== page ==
Snyder called for a federal state of emergency last week, and Obama authorized the Federal Emergency Management Agency to spend up to $5 million providing water, filters and other items. On Sunday, the issue came up in the Democratic presidential debate.  

In a news release, Kildee urged the governor to go further, calling on Snyder to use a state budget surplus of $575 million to pay for long-term health and educational needs of the children who were exposed. In a state of the state address Tuesday night, Snyder apologized for not taking action sooner and pledged support for infrastructure improvement, including replacing water pipes.  

Detroit News columnist Nolan Finely opined last week that the crisis was giving Kildee the name recognition he needed to advance his political career. “Odds are Kildee will emerge as the hero of this debacle, and that’s not a bad jumping off spot for a gubernatorial bid,” Nolan wrote. “His interest lies in keeping the issue alive.”  

The gregarious and even-keeled scion of a local political family, Kildee said he has been tackling social justice issues since he was first elected to public office — the Flint Board of Education— when he was 18 years old. Back then, Kildee was riled up by a decision to slash the budget for a high school peer counseling program for kids dealing with drug abuse or teen pregnancy that Kildee helped create. Kildee’s friends said he showed an aptitude for public life even then.  

“He’s one of the coolest guys under pressure that you’ll ever meet,” said Jeff Tippet, a friend since high school and Kildee’s campaign treasurer. “He never flies off the handle about things. He has a great mind when it comes to processing what needs to be processed.”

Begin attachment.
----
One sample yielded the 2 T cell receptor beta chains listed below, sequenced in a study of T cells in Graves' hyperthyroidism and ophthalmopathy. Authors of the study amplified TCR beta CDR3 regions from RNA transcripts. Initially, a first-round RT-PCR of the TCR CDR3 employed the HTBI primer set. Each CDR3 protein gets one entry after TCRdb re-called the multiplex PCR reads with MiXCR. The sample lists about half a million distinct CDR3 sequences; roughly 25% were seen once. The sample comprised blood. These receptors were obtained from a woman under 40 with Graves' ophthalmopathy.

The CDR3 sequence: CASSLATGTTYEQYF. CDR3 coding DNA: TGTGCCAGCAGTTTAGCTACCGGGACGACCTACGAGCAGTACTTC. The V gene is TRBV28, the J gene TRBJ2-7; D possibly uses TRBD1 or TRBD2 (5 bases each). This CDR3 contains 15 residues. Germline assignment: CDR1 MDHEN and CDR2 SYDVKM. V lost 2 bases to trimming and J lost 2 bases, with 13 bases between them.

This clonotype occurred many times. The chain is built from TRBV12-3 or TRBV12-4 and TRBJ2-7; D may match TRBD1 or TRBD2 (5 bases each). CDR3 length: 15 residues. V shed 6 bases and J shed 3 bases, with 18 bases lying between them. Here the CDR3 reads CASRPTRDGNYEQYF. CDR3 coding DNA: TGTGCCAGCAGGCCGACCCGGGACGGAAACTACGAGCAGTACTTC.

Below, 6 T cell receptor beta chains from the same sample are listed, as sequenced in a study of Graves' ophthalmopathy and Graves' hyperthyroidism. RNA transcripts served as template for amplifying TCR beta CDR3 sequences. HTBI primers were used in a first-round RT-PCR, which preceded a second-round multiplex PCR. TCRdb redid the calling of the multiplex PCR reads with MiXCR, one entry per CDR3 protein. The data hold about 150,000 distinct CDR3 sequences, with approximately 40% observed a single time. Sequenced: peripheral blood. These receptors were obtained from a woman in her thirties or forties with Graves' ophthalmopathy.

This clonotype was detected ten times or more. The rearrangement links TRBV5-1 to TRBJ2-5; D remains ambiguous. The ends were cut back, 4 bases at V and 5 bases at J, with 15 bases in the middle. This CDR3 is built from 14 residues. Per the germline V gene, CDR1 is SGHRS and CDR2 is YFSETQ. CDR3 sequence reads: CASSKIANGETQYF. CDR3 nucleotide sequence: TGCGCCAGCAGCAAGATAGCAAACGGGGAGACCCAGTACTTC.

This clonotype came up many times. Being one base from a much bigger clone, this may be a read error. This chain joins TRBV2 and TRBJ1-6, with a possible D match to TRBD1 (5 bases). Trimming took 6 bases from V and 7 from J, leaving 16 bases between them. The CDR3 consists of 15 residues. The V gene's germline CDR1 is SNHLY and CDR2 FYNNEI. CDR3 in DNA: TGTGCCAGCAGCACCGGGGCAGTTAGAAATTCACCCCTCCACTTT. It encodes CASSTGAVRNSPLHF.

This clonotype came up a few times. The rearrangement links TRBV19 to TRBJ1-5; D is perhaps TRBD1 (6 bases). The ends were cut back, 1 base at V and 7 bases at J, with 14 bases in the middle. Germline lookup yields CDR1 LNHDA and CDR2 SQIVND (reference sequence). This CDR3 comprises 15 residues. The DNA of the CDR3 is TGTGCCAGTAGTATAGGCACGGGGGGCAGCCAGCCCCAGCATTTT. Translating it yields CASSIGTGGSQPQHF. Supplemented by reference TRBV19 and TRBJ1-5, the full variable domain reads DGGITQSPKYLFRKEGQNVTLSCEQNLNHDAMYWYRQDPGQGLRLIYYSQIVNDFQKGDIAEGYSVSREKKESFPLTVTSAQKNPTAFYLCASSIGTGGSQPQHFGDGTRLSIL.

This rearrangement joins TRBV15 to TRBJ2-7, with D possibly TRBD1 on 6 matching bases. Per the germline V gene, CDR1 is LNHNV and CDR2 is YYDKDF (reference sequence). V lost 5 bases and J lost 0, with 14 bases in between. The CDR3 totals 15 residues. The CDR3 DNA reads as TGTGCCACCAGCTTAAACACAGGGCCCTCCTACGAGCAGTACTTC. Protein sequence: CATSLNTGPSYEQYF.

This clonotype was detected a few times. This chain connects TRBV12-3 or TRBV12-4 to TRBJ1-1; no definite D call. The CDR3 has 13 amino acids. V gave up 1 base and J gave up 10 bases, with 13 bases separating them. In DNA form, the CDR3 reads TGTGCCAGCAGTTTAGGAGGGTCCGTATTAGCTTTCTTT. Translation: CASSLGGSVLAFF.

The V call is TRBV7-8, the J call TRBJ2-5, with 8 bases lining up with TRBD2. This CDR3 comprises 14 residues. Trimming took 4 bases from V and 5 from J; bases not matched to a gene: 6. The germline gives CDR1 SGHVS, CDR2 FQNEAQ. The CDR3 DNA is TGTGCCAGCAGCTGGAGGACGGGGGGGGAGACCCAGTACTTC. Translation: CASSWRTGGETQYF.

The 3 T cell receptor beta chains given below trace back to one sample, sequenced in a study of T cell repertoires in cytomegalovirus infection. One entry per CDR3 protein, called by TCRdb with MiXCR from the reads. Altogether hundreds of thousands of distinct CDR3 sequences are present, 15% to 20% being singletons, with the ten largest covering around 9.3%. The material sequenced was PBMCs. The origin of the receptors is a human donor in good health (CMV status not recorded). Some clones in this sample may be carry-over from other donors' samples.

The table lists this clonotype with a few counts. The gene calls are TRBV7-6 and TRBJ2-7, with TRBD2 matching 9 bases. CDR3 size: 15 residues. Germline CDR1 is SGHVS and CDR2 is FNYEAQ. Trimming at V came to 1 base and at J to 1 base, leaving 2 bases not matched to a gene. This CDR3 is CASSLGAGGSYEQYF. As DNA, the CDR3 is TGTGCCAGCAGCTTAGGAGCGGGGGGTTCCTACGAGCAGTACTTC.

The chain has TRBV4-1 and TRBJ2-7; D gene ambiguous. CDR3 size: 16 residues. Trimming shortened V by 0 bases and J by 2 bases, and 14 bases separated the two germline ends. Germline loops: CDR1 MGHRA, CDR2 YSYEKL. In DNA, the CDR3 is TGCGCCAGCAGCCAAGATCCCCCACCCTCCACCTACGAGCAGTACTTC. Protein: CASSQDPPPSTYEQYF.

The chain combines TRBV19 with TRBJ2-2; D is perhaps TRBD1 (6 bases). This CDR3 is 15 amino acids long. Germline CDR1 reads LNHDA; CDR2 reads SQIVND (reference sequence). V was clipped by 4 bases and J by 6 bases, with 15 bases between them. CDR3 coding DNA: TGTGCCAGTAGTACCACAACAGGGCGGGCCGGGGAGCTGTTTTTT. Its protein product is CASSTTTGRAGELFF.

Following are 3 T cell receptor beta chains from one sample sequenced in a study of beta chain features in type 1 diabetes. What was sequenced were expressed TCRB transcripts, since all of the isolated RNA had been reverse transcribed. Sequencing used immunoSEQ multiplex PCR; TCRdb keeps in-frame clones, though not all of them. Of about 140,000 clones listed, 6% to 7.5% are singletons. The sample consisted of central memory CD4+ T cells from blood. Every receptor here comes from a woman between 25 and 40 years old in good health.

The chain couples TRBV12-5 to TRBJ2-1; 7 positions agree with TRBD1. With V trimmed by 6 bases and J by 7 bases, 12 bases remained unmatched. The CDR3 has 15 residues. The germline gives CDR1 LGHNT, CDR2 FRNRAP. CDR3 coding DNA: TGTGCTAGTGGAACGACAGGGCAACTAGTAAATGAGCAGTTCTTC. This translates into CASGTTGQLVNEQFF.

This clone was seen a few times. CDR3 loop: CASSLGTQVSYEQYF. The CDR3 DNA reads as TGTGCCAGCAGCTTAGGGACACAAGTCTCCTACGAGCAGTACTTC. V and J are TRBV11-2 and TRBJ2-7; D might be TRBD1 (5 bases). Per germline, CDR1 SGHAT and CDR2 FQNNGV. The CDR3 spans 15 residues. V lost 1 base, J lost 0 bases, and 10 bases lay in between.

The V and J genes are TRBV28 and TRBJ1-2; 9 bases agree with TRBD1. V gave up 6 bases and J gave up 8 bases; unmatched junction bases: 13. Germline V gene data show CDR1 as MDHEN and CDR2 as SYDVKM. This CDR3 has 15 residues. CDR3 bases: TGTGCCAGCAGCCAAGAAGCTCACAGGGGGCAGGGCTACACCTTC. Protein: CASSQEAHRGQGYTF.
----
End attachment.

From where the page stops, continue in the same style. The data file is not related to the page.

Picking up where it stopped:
Kildee later made a name for himself as a county treasurer when he established a program called a "land bank," creating a model for local governments to take control of abandoned property. He co-founded a nonprofit organization, The Center for Community Progress, to teach local officials how to revitalize blighted areas. He left that post to run for Congress, taking a seat vacated by his uncle, Dale Kildee, a 36-year incumbent who retired in 2013.  

“He’s incredibly media savvy,” said Susan Demas, editor and publisher of Inside Michigan Politics, a state political newsletter. “He clearly knows how to get a message out. The fact that a second-term member of Congress serving in the minority could attract the attention of the current presidential administration and Hillary Clinton, who hopes to succeed president Obama, speaks very highly of his political talents. If he were just a back bencher, I don’t think you would see that.”  

Kildee said the Iran prison negotiations and the push for accountability in Flint were both, “fights for justice.”  

“I’m not doing anything differently that I always have,” Kildee said. “Sometime you get a lot of attention. Sometimes you wage a quiet fight and no one notices. It would surprise some people how little I’m thinking about politics right now.”